This month, we’re sharing a snapshot of “A Three-Phase Program to Fast-Track Your Design Business for Profit.” Dr. Tami Hausman participated in the panel at the 2015 AIA National Convention in May, along with Lisa Henry, CEO of Greenway Group, and Stephen Whitehorn, managing principal of Whitehorn Financial Group.
Lisa Henry is the CEO of Greenway Group. She enjoys developing strategies for architecture, design, and engineering firms that improve their business performance.
Strategic planning brings your daily actions into focus and ties them to something bigger – something that people at your firm can connect to and can get inspired by. The hardest part is always the beginning. You have to have the discipline to create the plan and give it as much attention and rigor as you would give any design project.
Your firm – and, in fact, all firms – need a Strategic Plan in order to:
- Identify how you provide value to your clients
- Present a vision of what your firm will look like in the future
- Establish medium- to long-term goals
- Define actions, accountability, and a schedule to achieve those goals
If you’re an owner or leader of your firm, then you have some serious reflection to do…especially as you get ready to prepare your plan. The key is to start out answering the big questions about your future. For example, you need to think about:
Vision development – Decide where you want the firm to be in in the long run. Answer that, and you have your Vision. And, above all, make sure that it inspires you and your staff!
Environmental scan – Analyze the state of the firm today. This process includes an in-depth assessment of the current strengths and weakness of the firm in the areas of finance, marketing, operations, professional services, and leadership. It also includes an in-depth analysis of the external forces and factors affecting the business of architecture and design, as well as the businesses of your clients.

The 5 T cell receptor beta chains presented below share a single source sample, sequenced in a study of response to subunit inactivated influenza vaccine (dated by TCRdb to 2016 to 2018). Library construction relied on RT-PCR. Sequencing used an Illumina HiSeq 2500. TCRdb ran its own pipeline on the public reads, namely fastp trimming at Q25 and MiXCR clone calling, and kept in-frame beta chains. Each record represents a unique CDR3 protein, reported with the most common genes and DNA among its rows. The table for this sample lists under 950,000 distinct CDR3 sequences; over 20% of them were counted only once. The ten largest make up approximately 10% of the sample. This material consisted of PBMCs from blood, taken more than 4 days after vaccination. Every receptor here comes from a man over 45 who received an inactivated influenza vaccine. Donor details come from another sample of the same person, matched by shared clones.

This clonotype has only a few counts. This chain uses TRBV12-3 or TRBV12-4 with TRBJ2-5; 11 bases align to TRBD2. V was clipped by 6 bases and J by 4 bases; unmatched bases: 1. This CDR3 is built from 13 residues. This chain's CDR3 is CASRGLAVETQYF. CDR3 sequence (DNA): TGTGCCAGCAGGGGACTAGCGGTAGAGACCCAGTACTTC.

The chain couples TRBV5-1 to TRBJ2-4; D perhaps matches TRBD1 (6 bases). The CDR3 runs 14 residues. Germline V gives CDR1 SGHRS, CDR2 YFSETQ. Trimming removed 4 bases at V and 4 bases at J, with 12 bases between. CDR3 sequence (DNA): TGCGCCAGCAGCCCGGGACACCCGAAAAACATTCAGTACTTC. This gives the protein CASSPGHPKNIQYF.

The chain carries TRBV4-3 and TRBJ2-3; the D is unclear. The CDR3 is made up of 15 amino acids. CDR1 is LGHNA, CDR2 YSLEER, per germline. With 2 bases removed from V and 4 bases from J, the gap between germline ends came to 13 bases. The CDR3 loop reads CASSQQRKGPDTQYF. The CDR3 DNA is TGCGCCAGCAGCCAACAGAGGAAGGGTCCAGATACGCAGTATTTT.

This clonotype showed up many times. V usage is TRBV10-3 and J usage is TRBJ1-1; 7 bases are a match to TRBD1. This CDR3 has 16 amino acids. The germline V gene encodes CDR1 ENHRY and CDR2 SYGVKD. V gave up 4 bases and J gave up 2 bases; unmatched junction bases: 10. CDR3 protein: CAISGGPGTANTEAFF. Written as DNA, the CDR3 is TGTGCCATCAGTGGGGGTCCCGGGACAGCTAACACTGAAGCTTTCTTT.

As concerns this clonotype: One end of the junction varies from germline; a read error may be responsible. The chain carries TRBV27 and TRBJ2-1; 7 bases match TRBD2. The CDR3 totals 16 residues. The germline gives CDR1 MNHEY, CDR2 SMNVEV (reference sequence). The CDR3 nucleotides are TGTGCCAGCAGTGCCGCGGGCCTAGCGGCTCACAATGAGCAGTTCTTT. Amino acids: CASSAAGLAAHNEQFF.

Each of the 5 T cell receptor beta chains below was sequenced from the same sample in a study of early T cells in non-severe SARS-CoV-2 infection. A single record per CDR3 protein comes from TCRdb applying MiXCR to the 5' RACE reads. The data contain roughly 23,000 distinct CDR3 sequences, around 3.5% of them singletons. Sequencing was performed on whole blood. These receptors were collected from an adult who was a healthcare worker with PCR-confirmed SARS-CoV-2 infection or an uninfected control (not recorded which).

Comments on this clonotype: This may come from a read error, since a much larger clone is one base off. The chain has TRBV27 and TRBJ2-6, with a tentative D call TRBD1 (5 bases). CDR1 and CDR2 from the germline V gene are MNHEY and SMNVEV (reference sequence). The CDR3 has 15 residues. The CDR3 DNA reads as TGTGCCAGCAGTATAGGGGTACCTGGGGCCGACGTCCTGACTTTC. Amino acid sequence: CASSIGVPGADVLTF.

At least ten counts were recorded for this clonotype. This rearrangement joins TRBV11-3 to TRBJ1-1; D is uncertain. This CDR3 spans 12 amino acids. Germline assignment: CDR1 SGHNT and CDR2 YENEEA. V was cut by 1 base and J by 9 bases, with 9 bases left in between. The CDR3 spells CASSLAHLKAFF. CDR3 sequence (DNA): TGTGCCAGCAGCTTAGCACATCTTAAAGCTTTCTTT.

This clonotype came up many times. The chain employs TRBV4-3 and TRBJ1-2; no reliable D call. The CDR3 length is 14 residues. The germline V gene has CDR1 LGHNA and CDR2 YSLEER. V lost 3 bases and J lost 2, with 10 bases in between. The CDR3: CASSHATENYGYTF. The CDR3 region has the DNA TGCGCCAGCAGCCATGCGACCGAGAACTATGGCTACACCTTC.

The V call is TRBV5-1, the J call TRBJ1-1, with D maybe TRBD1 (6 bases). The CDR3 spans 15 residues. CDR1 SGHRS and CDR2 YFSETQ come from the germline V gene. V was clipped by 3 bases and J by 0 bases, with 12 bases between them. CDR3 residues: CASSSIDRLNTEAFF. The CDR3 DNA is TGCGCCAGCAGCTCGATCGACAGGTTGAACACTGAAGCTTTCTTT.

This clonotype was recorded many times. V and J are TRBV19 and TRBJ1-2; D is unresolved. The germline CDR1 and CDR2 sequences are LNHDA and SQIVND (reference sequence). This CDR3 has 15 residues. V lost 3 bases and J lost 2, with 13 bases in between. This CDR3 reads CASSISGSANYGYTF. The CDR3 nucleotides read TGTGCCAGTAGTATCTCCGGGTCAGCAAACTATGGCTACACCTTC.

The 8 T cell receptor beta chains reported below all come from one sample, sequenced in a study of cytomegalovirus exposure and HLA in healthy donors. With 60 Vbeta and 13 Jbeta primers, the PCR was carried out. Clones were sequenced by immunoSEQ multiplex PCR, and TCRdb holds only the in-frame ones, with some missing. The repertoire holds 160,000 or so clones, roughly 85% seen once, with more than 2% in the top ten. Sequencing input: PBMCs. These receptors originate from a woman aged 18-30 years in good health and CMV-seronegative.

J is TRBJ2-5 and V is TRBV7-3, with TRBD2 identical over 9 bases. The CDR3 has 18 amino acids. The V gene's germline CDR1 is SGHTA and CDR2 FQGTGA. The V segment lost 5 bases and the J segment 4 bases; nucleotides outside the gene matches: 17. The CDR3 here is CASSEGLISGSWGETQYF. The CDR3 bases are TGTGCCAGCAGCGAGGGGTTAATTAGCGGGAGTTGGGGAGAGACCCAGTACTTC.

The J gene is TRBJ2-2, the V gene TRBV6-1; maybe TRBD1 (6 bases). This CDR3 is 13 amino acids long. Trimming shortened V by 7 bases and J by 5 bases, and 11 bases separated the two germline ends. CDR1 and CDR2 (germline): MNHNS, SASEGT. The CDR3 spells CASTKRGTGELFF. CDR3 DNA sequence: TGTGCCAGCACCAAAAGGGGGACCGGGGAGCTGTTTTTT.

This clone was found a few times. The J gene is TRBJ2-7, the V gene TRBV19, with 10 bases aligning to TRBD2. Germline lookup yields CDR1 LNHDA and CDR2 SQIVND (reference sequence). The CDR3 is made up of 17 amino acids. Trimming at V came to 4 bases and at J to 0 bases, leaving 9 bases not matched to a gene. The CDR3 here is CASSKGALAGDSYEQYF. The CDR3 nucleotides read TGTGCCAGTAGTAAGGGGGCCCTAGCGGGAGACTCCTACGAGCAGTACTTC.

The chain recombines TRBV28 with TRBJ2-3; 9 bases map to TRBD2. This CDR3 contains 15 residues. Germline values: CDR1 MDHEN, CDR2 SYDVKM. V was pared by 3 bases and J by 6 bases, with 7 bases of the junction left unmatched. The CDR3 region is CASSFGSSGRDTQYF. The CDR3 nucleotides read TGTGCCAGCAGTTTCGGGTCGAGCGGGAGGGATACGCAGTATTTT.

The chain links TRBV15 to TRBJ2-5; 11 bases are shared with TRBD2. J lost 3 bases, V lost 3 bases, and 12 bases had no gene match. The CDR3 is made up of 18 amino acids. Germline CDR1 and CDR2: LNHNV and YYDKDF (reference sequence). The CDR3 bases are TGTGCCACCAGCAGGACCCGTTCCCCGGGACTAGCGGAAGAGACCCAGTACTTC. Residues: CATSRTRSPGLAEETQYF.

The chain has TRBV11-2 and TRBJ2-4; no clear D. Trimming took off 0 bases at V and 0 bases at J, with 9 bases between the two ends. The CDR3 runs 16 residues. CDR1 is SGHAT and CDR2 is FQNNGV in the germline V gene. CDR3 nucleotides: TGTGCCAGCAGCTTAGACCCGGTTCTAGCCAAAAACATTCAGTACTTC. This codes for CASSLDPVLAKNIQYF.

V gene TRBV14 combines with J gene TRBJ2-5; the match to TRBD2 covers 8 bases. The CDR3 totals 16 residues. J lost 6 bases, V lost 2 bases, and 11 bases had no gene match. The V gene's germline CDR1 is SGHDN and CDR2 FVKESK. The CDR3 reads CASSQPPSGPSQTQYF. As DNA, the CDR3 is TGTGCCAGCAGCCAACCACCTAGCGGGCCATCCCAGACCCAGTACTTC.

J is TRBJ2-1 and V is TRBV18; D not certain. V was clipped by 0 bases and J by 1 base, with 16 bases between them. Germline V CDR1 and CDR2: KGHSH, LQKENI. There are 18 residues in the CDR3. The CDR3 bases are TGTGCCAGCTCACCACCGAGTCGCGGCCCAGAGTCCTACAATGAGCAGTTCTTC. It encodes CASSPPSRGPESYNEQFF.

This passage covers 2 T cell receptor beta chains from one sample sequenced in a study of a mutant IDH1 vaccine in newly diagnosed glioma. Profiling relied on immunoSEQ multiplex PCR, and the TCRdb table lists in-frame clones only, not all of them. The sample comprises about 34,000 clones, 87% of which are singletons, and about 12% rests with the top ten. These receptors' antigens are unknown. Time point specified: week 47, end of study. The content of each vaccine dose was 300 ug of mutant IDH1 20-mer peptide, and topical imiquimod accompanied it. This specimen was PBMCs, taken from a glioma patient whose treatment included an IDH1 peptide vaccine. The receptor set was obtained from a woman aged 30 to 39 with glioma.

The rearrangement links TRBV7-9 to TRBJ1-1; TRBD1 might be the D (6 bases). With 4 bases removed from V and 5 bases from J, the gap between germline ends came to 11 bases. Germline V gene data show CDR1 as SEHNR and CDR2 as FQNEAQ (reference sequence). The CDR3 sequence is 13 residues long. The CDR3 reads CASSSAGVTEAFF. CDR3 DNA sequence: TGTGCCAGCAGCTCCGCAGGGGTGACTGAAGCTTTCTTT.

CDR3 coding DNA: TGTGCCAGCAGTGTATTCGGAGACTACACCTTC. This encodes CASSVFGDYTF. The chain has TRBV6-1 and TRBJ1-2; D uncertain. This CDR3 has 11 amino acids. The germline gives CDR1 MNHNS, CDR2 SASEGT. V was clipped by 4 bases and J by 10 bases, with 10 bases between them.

Framework – Build an effective framework for developing a strategic plan that embeds a logic and organization into your firm. At Greenway, we use the Design Enterprise Model, which is comprised of the five elements that influence your business enterprise:
- Marketing: How you get the Work
- Operations: How you support the Work
- Design practice: How you do the Work
- Finance: How you measure and account for revenue and expenses, and how you assess risk
- Leadership: How the firm holds and ensures its culture, succession and evolution
Goals — Create goals (or strategic initiatives). We typically help our clients to develop their goals (or initiatives) within the structure of the Design Enterprise Model. It provides a sound framework.
Action steps — Finally, break down each goal into action steps and determine who will be accountable for each specific action step within a designated time frame. Your goals essentially serve as the basic agenda for regular leadership meetings. If there is trouble executing a goal, you will know it early and provide support, or adjust your course as needed.
Share the plan – Now, not only will your people know where the firm is going, they will know how it will get there, and what role they have in moving it strategically forward!
About Greenway Group For more than 20 years, Greenway Group has served as a trusted business management consultant to leading architecture and design firms throughout the world. In partnership with its clients, Greenway develops transformational business strategies and provides confidential counsel to deliver practical insights and actionable plans.